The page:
While doing research for the cheese making class I teach, I read and tested a number of published ricotta recipes. As you may already know, ricotta is an acid precipitated cheese. That is, instead of using cultures or cultures and rennet to make the milk solids, (i.e. curds separate from the whey) an acid is used to complete the reaction. The specific acid varies from recipe to recipe, but the most common are citric acid powder and vinegar, either the white or apple cider variety.  After comparing several recognized recipes’ methods and ingredients I was surprised to find the recipe I’d been taught as an apprentice had an addition – baking soda.

Recipes frequently warn you not to use too much acid when precipitating the curd. This is because excess acid will impart sour or bitter flavors to your finished product. However, you want to get as much solids out of the whey as you can for the best texture and yield. If your whey still appears milky after you’ve added your acid and stirred, it’s suggested you slowly add more (with vinegar 1 teaspoon at a time) until it achieves complete precipitation – i.e. all the ricotta you’re going to get is floating in completely used up whey. If this is your first time you may not know what to look for, and the thought of possibly ruining your beautiful cheese is daunting. Or, if you want this to be quick and easy as can be there’s a simple solution – baking soda.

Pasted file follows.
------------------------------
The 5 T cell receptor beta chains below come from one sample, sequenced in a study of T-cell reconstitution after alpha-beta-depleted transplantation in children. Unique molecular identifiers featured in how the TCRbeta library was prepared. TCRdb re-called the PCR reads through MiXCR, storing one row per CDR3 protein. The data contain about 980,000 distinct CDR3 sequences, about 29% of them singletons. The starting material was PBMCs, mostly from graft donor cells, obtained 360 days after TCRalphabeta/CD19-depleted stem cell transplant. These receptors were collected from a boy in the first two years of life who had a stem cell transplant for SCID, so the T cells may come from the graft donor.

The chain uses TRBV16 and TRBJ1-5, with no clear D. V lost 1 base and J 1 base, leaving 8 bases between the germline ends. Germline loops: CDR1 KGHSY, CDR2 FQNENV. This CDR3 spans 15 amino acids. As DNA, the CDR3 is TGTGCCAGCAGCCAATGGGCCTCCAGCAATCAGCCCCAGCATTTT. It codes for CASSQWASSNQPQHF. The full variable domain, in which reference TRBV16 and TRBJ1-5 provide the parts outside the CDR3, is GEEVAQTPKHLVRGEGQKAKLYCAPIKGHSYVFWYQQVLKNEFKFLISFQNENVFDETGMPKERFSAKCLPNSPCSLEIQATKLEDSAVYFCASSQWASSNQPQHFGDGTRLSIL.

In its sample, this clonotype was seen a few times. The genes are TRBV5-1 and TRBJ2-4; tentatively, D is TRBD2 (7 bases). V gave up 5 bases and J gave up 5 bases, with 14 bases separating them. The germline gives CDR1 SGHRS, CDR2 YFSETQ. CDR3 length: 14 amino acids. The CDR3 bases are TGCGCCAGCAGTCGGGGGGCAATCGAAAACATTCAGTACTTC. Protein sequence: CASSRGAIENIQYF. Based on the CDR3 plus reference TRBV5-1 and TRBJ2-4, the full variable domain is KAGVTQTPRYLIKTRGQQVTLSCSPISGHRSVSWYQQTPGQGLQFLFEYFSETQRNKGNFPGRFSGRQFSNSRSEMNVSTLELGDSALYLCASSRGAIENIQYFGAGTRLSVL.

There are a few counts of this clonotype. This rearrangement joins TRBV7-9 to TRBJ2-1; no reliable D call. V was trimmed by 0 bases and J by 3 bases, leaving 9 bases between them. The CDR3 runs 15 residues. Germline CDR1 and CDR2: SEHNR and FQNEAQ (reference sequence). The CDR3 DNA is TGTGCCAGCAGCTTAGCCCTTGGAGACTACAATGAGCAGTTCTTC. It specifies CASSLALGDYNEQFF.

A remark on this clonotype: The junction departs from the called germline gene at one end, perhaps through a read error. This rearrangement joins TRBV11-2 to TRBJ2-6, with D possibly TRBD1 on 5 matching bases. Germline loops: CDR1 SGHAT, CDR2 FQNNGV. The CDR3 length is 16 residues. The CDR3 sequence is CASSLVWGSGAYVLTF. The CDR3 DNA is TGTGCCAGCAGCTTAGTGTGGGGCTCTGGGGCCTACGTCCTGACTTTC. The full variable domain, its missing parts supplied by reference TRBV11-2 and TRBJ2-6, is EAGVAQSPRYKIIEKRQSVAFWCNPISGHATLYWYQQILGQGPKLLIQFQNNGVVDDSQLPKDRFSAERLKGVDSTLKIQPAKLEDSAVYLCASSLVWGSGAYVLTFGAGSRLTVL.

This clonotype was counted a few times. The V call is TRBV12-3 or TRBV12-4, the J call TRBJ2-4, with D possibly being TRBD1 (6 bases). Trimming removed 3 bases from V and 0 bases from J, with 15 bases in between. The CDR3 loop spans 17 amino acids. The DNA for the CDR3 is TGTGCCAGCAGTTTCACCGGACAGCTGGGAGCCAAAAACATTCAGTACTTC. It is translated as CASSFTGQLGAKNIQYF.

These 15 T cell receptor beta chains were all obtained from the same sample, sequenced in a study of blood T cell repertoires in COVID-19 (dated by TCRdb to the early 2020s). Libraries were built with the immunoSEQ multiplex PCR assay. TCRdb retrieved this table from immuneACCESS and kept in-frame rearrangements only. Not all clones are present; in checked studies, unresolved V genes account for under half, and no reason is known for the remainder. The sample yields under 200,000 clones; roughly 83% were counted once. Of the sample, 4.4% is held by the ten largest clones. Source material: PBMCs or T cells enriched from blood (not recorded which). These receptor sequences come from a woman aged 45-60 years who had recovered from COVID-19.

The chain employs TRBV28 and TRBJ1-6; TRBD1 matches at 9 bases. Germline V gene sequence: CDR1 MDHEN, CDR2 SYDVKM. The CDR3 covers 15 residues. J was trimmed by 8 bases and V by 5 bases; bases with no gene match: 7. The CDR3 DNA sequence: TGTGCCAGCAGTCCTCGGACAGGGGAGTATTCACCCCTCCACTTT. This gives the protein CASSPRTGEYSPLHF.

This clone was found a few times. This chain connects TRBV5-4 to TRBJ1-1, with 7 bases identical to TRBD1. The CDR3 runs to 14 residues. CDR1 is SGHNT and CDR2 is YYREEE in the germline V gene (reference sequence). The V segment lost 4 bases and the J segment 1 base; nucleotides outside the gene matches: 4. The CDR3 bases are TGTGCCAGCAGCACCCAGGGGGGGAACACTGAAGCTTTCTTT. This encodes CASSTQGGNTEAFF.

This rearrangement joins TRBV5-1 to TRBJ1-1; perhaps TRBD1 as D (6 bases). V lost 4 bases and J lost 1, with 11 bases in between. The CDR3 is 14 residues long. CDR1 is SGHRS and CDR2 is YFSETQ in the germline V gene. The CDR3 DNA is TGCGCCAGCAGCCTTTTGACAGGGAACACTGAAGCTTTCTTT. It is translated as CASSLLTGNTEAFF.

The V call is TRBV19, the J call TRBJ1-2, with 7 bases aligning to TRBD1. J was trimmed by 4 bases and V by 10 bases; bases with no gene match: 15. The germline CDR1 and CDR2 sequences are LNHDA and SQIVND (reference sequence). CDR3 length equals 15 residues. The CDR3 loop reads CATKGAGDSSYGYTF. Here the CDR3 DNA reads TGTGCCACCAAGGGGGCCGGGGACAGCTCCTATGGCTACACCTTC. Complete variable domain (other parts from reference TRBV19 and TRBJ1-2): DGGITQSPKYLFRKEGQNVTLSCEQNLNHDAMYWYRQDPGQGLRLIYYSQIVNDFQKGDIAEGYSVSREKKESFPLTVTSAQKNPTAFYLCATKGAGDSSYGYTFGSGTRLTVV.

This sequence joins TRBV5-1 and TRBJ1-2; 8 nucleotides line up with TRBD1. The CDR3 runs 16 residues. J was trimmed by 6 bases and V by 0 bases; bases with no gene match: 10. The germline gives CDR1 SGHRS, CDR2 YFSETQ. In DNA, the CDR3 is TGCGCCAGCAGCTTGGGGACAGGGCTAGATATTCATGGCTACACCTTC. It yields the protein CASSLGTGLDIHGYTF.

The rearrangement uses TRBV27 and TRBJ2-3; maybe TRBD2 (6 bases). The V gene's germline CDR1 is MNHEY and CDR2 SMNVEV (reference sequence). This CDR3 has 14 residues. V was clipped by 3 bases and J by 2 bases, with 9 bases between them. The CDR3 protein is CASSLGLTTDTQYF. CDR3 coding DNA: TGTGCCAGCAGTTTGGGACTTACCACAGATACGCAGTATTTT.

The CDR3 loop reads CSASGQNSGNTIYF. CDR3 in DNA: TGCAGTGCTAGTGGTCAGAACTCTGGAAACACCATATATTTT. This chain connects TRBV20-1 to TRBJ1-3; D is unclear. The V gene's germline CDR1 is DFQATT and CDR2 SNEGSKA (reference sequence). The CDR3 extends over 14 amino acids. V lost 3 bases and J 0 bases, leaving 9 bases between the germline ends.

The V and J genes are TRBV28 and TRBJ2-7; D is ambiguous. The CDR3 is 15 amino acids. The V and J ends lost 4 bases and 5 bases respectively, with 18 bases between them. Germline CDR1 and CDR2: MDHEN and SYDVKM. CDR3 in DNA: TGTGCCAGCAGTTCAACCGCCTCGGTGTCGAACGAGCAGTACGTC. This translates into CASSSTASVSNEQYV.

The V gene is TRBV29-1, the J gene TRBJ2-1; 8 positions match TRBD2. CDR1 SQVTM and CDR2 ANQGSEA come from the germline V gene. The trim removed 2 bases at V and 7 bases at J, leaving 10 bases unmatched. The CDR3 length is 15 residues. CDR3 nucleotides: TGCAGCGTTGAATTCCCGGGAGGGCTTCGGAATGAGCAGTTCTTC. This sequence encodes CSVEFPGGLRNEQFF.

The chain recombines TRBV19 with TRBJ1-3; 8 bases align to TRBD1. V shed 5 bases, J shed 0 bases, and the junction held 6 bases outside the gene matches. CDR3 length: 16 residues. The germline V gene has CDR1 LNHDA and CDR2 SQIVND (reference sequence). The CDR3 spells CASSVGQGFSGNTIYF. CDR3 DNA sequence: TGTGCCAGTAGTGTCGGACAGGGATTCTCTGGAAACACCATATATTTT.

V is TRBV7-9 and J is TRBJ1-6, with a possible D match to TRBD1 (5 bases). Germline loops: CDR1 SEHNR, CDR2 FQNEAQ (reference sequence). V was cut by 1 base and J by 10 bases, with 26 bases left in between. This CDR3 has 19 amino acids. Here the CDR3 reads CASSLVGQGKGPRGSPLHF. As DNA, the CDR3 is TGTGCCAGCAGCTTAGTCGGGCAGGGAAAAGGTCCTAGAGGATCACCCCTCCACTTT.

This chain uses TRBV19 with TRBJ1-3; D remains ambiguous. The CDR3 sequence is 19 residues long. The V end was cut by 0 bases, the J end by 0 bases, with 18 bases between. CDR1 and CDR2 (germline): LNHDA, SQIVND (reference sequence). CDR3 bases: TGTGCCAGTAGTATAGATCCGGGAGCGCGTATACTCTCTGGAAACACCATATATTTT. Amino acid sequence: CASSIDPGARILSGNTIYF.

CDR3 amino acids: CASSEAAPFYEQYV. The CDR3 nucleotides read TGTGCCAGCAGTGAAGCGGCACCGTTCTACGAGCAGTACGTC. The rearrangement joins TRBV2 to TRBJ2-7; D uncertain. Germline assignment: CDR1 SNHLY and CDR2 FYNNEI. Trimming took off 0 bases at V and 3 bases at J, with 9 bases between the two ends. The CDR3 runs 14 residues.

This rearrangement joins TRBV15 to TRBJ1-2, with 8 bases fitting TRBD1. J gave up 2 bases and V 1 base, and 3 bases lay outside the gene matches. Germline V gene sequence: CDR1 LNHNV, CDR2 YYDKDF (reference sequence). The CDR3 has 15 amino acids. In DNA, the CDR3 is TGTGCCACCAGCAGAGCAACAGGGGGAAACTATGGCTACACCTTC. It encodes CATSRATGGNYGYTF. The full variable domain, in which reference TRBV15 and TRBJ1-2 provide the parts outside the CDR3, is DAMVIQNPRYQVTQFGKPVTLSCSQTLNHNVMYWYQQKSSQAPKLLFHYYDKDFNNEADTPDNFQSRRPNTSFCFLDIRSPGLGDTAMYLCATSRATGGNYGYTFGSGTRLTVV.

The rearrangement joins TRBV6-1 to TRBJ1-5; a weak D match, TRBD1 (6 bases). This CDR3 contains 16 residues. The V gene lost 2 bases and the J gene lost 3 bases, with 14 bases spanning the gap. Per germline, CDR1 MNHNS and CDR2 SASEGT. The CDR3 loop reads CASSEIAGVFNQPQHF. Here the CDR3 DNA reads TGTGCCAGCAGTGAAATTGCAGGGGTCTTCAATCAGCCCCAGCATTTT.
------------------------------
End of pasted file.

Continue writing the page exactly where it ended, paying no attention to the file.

Baking soda is a basic compound and acid is, of course, an acid. As you probably learned in grade-school science class, if these two opposites meet, a chemical reaction occurs.  When you add the baking soda (after you’you’ve strained off the whey), any unused acid left in the ricotta reacts with it and is then neutralized. Yes, there will be some white foam like those science fair experiments, but that means it is doing its job – getting rid on any potential off flavors.